Clever and seductive, Cleopatra knew how to conquer the hearts of the most powerful men of their time. However, despite the fact that its fame transcended the centuries, the whereabouts of the tomb where it lies is one of the great mysteries of archeology. A mystery that, with the recent discovery of two high-status mummies, could be closer to solving.
Some think that she was buried in Alexandria, the city where she was born and ruled from her royal palace. Others believe that the place where her remains rest may be about 50 kilometers from the aforementioned city, in the ancient temple of Taposiris Magna, which was built by the Ptolemaic Egyptians in the Nile River Delta.
Now, two mummies of high-status priests (a man and a woman), who lived in Cleopatra’s time, have been unearthed at Taposiris Magna, in a discovery labeled “sensational” for showing the importance of this necropolis and its relationship. with the queen.
Although the burial chamber found was undisturbed for 2000 years, the mummies found there are in a poor state of preservation because water has leaked over the centuries. But the evidence reveals that they were originally completely covered in gold foil, a luxury granted only to those from the highest levels of society. Archaeologists even suggest that these two individuals perhaps interacted with Cleopatra.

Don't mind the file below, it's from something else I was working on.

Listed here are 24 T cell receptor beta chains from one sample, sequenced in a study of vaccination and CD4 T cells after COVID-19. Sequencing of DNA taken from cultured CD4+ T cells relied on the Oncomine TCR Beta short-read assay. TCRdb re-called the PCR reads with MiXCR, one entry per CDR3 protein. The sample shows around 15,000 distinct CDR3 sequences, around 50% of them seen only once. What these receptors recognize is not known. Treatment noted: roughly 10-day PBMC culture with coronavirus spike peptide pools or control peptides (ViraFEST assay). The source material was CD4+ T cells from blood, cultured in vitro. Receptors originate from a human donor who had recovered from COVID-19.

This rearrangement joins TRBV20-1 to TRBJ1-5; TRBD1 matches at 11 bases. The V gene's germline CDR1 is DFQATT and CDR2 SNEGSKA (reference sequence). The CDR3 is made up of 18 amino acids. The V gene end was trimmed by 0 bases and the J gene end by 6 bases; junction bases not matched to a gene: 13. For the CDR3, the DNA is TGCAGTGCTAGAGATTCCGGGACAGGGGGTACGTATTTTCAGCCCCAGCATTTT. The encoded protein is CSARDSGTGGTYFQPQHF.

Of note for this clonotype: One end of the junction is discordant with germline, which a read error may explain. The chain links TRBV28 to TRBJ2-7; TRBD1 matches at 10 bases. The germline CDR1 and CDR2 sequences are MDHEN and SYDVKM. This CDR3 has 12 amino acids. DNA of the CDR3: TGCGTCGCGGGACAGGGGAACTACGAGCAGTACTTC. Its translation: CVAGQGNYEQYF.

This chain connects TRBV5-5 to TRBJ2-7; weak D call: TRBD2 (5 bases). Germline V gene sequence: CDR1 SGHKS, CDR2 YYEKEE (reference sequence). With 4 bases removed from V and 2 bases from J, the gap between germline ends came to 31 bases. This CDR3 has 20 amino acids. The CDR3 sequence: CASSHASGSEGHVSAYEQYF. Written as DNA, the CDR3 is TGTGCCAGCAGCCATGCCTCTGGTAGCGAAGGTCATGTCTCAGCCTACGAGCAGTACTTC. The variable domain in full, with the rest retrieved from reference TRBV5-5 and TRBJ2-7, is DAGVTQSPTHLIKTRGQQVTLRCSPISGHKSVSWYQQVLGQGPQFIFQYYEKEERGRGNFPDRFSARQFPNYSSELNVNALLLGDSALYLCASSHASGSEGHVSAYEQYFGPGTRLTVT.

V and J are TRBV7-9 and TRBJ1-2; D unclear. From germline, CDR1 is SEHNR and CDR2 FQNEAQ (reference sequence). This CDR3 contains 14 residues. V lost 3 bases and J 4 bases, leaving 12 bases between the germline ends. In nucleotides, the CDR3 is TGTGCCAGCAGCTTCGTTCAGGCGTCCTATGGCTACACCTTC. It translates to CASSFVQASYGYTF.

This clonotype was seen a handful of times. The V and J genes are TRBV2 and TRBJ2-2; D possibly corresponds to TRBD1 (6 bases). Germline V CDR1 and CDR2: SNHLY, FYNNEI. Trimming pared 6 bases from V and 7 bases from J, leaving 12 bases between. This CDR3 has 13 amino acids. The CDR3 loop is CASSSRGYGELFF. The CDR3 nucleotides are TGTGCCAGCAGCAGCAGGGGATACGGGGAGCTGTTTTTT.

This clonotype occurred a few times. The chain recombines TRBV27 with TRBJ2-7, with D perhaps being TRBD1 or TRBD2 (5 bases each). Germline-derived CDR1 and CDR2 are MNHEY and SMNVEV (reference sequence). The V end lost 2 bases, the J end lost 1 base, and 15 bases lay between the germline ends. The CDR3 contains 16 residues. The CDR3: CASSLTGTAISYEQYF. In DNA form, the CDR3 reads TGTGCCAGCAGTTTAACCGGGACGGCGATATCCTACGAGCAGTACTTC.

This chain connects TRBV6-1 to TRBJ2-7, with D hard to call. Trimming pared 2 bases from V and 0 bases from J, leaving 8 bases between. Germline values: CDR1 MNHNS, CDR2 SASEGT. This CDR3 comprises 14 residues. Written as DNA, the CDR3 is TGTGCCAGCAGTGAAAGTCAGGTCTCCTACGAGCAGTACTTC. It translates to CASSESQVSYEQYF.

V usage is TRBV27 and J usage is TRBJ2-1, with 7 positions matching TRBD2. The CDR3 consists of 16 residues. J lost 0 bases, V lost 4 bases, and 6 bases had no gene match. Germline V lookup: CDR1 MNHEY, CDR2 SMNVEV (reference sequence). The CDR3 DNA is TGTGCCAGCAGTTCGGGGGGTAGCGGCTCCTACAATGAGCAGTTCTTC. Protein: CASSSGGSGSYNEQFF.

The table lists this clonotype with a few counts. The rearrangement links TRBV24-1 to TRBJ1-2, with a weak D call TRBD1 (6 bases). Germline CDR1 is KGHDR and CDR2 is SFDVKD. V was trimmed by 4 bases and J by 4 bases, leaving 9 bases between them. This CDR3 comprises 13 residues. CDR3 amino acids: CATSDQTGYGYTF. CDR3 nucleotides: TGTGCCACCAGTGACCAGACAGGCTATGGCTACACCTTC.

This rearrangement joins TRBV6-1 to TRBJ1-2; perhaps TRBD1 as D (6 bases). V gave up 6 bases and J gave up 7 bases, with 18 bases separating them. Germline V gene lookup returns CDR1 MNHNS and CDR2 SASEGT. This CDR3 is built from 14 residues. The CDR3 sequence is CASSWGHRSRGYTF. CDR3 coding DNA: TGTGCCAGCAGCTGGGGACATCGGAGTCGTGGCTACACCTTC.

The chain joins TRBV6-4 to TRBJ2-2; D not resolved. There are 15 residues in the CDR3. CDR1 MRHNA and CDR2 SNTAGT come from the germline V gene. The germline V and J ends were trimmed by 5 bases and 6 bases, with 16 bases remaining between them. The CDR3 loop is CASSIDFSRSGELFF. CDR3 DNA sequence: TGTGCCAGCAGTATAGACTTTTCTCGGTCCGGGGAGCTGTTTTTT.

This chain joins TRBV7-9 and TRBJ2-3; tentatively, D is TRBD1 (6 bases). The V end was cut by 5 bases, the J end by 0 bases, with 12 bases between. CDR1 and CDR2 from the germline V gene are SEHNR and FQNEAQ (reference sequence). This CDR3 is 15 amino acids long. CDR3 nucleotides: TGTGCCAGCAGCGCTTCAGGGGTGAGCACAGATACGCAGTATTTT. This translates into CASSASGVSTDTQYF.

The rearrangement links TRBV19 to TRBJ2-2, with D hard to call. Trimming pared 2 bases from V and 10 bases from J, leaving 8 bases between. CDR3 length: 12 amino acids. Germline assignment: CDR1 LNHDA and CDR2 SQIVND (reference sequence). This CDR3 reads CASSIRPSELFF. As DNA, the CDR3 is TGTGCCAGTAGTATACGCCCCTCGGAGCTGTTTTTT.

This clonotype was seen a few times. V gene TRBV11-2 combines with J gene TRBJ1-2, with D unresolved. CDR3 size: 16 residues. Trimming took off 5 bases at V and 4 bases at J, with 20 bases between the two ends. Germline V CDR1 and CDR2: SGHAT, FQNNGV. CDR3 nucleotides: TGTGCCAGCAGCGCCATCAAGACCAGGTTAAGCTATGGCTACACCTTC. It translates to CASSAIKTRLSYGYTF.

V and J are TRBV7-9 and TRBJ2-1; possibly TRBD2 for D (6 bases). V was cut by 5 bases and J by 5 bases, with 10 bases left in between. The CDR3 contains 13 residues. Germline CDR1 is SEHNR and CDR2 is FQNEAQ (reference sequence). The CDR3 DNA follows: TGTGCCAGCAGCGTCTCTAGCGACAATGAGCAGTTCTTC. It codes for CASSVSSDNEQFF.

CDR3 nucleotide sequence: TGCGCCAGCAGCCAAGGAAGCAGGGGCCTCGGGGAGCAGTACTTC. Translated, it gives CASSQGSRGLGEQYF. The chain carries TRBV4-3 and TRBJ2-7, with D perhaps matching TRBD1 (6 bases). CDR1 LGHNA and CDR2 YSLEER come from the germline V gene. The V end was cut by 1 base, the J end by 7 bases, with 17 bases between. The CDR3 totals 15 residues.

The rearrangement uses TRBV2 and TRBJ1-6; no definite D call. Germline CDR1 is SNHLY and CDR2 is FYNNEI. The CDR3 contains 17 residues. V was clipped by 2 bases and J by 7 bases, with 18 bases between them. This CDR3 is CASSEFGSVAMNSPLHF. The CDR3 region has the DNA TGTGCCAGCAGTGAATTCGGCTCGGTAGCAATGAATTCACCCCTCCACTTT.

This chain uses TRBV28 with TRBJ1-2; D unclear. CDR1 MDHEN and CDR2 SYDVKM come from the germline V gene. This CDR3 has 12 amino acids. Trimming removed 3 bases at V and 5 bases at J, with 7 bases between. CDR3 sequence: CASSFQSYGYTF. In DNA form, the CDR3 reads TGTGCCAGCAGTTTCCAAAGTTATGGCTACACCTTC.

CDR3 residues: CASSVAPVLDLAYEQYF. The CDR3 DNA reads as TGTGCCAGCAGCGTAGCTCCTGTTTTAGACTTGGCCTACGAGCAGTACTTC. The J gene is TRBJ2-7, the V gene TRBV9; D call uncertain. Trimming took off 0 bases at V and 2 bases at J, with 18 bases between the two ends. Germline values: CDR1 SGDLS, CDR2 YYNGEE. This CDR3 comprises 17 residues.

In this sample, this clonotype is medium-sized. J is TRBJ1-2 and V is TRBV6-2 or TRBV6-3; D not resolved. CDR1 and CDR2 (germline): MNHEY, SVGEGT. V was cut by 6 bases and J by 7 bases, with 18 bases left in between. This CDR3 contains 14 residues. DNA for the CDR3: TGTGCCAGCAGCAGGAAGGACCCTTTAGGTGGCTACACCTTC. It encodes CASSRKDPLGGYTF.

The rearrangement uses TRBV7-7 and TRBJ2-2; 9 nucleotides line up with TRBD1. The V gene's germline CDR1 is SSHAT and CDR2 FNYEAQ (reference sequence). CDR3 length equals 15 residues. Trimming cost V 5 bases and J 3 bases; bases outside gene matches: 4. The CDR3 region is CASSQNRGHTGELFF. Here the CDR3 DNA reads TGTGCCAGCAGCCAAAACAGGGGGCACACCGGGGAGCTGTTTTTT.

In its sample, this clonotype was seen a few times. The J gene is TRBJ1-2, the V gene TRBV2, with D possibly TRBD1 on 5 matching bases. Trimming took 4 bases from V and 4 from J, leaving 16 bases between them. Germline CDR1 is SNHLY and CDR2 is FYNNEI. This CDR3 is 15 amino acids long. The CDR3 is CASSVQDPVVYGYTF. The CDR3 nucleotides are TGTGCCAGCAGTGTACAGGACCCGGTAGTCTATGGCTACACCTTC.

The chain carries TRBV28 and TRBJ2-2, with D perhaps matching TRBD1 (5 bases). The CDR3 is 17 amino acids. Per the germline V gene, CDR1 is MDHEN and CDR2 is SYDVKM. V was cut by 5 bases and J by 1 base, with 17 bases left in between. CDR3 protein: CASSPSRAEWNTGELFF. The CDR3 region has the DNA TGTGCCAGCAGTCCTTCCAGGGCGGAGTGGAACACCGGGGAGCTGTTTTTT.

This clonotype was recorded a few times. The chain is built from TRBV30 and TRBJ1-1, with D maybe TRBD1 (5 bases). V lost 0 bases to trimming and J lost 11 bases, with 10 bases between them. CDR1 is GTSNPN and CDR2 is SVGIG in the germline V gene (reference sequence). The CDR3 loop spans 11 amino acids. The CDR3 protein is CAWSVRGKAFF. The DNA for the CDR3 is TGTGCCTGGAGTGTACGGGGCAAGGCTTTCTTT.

The human incarnation of Isis
According to Dr. Kathleen Martínez, who directs the excavations at Taposiris Magna, this could be the most likely resting place for the last Ptolemaic queen.
Cleopatra considered herself “the human incarnation of Isis,” recalls the archaeologist, noting that the temple would have been associated with both the goddess and the queen, as evidenced by a foundation slab implying that Taposiris Magna was dedicated to Isis. In addition, at the place of the altar, where the priests made offerings to the gods, 200 coins were found with the face of Cleopatra.
Taking into account that to date only a small part of the complex has been studied, it can be expected that one day in Taposiris Magna the remains of the queen will be found, Martínez assumes.
Details of the new temple discovery will be featured in the documentary The Hunt for Cleopatra’s Tomb (On the hunt for Cleopatra’s grave), to be released this Thursday in the United Kingdom, as recorded by the British media, The Guardian.
Source: The Guardian